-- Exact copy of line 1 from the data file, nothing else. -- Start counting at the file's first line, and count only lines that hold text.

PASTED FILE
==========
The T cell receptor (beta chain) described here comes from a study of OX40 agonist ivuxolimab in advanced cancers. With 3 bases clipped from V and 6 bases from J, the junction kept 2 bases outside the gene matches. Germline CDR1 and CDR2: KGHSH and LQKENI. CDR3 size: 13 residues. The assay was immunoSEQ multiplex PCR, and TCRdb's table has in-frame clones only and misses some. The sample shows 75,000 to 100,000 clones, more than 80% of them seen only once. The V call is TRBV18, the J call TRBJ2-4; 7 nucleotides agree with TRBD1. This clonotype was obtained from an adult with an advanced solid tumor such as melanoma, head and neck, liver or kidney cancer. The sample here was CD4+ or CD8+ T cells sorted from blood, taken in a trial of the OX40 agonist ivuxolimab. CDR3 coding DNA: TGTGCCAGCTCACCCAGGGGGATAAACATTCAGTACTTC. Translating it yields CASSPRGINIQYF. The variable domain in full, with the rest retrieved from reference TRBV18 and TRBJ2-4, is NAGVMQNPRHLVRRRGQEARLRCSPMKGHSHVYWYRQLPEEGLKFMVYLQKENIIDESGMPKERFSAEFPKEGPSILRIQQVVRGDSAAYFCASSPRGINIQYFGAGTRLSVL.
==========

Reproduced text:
The T cell receptor (beta chain) described here comes from a study of OX40 agonist ivuxolimab in advanced cancers. With 3 bases clipped from V and 6 bases from J, the junction kept 2 bases outside the gene matches. Germline CDR1 and CDR2: KGHSH and LQKENI. CDR3 size: 13 residues. The assay was immunoSEQ multiplex PCR, and TCRdb's table has in-frame clones only and misses some. The sample shows 75,000 to 100,000 clones, more than 80% of them seen only once. The V call is TRBV18, the J call TRBJ2-4; 7 nucleotides agree with TRBD1. This clonotype was obtained from an adult with an advanced solid tumor such as melanoma, head and neck, liver or kidney cancer. The sample here was CD4+ or CD8+ T cells sorted from blood, taken in a trial of the OX40 agonist ivuxolimab. CDR3 coding DNA: TGTGCCAGCTCACCCAGGGGGATAAACATTCAGTACTTC. Translating it yields CASSPRGINIQYF. The variable domain in full, with the rest retrieved from reference TRBV18 and TRBJ2-4, is NAGVMQNPRHLVRRRGQEARLRCSPMKGHSHVYWYRQLPEEGLKFMVYLQKENIIDESGMPKERFSAEFPKEGPSILRIQQVVRGDSAAYFCASSPRGINIQYFGAGTRLSVL.